Direct Link  |  

11:  Day, A. and T.H.N. Ellis, 1985. Deleted forms of plastid DNA in albino plants from cereal anther culture. Curr. Genet., 9: 671-678.
Direct Link  |  

12:  Faruque, M.O., T. Farzana, Z.I. Seraj, R.H. Sarker and S.A.A. Khatun, 1998. Variations in green plant regeneration response from anthers of indica rice and their hybrids with japonica cv. Taipei 309. Plant Cell Tissue Organ Cult., 54: 191-195.
CrossRef  |  Direct Link  |  

13:  Gamborg, O.L. and T.A.G. LaRue, 1971. Ethylene production by plant cell culture. Physiol. Plant, 48: 394-401.
Direct Link  |  

14:  Gosal, S.S., A.S. Sindhu, J.S. Sandhu, R. Sandhu-Gill, B. Singh, G.S. Khera and H.S. Dhaliwal, 1997. Haploidy in Rice. In: Cereals. In vitro Haploid Production in Higher Plants, Jain, S.M., S.K. Sopory and R E. Veilleux (Eds.). Vol. 4, Kluwer Academic Publishers, Dordrecht, pp: 1-35.

15:  Harada, T., T. Sato, D. Asaka and I. Matsukawa, 1991. Large-scale deletions of rice plastid DNA in anther culture. Theor. Applied Genet., 81: 157-161.
CrossRef  |  

16:  Hassan, L., S.D. Ahmad and A. Okumus, 2001. The direct regeneration of maize haploids through anther culture. J. Biological Sci., 1: 900-901.
CrossRef  |  Direct Link  |  

17:  He, T., Y. Yang, S.B. Tu, M.Q. Yu and X.F. Li, 2006. Selection of interspecific hybrids for anther culture of indica rice. Plant Cell. Tissue Org. Cult., 86: 271-277.
Direct Link  |  

18:  Hunter, C.P., 1987. Plant regeneration method. European Patent Application No. 0245 898 A2. pp: 1-8.

19:  Jacquard, C., R. Asakaviciute, A.M. Hamalian, R.S. Sangwan, P. Devaux and C. Clement, 2006. Barley anther culture: Effects of annual cycle and spike position on microspore embryogenesis and albinism. Plant Cell Rep., 25: 375-381.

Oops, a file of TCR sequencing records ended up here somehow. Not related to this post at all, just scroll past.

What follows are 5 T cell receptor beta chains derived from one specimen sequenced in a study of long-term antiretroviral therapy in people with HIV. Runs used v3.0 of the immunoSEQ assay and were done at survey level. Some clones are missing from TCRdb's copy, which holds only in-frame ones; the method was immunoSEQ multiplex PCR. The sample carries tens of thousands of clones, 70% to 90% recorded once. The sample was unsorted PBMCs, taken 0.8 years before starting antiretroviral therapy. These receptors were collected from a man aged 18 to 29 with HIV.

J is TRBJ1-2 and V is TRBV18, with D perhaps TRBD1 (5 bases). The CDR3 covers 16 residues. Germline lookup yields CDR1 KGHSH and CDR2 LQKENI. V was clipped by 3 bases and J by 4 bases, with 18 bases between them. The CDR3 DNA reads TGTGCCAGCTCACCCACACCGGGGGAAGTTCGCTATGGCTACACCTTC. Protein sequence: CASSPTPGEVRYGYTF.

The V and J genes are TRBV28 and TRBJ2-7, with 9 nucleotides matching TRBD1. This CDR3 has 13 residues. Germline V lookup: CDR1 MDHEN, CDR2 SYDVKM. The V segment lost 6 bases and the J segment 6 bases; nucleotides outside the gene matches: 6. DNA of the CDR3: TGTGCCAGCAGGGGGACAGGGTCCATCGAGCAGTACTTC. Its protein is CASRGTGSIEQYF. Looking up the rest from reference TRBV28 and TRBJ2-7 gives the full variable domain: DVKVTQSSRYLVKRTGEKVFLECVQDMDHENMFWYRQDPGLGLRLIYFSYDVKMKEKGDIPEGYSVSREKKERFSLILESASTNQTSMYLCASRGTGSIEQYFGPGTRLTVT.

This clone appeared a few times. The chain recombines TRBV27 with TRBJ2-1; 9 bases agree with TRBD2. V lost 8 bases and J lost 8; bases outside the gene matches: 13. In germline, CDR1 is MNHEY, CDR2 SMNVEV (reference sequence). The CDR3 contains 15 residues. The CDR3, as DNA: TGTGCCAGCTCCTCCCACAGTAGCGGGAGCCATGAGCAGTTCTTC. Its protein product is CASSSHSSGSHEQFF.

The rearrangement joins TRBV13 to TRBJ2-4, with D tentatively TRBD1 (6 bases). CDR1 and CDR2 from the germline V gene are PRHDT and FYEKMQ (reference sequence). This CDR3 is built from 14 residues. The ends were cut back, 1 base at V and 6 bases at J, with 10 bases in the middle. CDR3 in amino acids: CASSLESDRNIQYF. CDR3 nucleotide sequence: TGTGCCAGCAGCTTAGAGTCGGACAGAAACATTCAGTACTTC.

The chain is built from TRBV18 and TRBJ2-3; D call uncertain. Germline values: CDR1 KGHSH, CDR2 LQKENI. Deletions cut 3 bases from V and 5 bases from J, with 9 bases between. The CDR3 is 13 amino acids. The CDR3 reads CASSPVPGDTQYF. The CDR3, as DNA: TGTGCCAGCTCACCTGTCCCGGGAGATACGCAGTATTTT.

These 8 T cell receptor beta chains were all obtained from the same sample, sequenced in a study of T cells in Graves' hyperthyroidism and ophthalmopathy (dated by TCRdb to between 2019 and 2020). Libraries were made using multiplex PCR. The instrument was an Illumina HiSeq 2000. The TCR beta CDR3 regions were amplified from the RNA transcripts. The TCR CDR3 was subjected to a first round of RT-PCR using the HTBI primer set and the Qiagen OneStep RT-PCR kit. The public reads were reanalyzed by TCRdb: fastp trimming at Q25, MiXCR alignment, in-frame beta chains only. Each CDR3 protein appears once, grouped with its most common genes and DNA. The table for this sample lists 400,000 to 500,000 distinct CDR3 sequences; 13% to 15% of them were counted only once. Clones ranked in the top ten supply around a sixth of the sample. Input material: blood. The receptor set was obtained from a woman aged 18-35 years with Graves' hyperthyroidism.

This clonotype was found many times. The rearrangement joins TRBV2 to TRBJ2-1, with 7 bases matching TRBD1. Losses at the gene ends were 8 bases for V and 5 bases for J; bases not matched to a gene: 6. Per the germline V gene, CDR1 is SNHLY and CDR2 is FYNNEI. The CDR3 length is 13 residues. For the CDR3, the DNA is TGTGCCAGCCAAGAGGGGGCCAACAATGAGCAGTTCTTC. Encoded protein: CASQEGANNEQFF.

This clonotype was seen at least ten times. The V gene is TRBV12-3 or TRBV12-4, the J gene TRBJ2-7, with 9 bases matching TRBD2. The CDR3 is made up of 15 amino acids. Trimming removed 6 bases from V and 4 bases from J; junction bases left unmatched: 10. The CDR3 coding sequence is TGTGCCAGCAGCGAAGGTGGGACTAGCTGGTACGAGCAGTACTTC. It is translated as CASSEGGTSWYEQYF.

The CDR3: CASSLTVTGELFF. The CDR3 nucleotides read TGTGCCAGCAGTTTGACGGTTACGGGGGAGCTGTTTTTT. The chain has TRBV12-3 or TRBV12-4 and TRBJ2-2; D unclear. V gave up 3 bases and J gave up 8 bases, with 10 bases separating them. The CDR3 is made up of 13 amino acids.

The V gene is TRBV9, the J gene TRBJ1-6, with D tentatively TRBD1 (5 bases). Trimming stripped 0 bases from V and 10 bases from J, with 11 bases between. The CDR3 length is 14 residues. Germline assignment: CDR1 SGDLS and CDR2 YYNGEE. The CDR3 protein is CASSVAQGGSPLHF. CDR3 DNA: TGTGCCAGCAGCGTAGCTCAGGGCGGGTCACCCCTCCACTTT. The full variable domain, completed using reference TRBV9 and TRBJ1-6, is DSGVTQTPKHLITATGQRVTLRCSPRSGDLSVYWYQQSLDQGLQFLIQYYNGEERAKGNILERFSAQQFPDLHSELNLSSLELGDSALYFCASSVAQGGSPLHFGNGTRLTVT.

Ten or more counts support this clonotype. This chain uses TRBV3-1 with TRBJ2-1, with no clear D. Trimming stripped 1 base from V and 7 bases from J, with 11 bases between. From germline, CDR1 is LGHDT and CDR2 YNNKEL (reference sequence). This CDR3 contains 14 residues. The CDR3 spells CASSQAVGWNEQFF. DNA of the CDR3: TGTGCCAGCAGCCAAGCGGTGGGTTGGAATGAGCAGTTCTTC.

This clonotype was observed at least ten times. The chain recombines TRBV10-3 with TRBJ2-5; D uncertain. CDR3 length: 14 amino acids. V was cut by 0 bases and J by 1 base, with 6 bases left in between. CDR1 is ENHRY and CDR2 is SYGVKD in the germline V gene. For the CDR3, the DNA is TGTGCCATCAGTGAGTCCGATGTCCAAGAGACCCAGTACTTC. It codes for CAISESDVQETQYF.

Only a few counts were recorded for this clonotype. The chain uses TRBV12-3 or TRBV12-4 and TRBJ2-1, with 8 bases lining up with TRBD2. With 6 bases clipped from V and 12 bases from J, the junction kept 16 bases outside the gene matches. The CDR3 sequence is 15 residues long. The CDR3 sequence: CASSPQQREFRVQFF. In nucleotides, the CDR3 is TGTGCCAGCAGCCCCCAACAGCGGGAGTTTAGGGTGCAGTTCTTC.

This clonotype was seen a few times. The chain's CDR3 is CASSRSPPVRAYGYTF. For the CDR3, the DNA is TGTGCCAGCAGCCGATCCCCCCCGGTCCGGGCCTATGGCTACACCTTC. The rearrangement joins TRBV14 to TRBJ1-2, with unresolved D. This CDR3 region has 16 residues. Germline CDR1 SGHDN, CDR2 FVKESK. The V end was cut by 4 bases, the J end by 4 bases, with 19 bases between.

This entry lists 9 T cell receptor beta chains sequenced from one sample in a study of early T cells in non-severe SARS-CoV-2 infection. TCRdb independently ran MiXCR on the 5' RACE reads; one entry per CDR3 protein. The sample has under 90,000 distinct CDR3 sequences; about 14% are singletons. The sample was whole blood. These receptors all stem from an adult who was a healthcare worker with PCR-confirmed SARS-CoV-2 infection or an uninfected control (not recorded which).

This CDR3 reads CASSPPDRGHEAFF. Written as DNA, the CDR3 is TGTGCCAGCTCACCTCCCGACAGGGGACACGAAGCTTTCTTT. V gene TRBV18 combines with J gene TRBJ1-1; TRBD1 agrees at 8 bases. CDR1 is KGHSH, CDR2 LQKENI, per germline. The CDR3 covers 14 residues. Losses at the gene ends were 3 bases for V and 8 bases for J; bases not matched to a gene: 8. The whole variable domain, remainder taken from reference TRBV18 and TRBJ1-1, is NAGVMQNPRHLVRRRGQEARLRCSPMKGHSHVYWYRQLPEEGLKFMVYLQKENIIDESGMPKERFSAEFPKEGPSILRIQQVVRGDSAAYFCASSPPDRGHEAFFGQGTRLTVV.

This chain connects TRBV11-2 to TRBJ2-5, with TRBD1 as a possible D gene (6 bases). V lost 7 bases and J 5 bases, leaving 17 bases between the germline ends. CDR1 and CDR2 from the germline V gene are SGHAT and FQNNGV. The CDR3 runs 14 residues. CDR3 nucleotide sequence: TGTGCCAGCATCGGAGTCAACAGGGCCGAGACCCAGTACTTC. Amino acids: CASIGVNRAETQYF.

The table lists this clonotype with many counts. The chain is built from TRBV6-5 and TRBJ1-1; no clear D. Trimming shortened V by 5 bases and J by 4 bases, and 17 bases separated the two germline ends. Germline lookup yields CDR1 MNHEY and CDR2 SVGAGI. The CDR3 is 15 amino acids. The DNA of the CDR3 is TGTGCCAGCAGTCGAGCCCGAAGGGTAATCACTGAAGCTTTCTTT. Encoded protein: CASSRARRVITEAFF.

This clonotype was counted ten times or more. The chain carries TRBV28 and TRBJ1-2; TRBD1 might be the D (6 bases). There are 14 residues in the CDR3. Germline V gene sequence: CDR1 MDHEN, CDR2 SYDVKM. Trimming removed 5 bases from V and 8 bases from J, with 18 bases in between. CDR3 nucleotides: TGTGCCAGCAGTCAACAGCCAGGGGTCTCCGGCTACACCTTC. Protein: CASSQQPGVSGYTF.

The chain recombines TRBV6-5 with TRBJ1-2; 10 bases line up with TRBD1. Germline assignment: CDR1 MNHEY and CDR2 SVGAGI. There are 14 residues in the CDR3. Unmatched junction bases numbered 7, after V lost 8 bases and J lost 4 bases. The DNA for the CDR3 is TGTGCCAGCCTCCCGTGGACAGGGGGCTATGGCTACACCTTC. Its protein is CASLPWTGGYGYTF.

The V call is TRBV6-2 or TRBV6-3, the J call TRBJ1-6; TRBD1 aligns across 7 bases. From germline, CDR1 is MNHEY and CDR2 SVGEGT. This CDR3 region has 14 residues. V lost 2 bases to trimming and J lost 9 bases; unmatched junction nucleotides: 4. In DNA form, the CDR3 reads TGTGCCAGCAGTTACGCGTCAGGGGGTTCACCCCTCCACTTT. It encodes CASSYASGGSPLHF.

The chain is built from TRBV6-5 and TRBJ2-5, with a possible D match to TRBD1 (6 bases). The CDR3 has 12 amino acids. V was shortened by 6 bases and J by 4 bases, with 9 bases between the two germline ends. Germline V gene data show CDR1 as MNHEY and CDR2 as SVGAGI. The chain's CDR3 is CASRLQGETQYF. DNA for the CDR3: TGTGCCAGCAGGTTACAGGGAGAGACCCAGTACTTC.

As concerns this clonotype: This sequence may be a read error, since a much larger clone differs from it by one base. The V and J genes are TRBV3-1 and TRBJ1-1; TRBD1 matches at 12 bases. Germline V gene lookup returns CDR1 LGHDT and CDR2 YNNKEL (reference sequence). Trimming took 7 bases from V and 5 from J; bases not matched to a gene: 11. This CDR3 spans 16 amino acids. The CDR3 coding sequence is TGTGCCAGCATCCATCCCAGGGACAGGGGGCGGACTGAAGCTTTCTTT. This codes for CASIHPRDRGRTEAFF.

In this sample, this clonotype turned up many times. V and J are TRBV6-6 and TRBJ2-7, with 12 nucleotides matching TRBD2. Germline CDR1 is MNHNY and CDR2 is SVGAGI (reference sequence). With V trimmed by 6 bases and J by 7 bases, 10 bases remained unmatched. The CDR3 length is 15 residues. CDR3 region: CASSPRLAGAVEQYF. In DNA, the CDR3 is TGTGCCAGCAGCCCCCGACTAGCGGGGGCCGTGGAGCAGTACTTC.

CrossRef  |  PubMed  |  Direct Link  |  

20:  Jubair, T.A., U. Salma, N. Haque, F. Aktar, I.J. Mukti, A.K.M.F. Haque and M.R. Ali, 2008. Callus induction and regeneration of local rice (Oryza sativa L.) variety topa. Asian J. Plant Sci., 7: 514-517.
CrossRef  |  Direct Link  |  

21:  Kasha, K.J., A. Ziauddin and E. Simion, 1990. Barley and wheat microspore culture. Abstr. 7th Int. Congress on Plant Cell Tissue Culture, Amsterdam, pp: 187.

22:  Khaleda, L. and M. Al-Forkan, 2006. Stimulatory effects of casein hydrolysate and proline in in vitro callus induction and plant regeneration from five deepwater rice (Oryza sativa L.). Biotechnology, 5: 379-384.
CrossRef  |  Direct Link  |  

23:  Kuhlmann, U. and B. Foroughi-Wher, 1989. Production of doubled haploid lines in frequencies sufficient for barley breeding programs. Plant Cell Rep., 8: 78-81.
CrossRef  |  

24:  Last, D.I. and R.I.S. Brettell, 1990. Embryoid yield in wheat anther culture is influenced by the choice of sugar in the culture medium. Plant Cell Rep., 9: 14-16.

25:  Islam, M.M., S.K. Adhikary, P. Gain, M.M. Rahman and N.A. Siddique, 2004. Effect of plant growth regulators on callus induction and plant regeneration in anther culture of rice. Pak. J. Biol. Sci., 7: 331-334.
CrossRef  |  Direct Link  |  

26:  Mensuari, S.A., M. Panizza and E. Tognoni, 1992. Quantification of ethylene losses in different container seal systems and comparison of biotic and abiotic contributions to ethylene accumulation in cultured tissues. Physiol. Plant., 84: 472-476.
CrossRef  |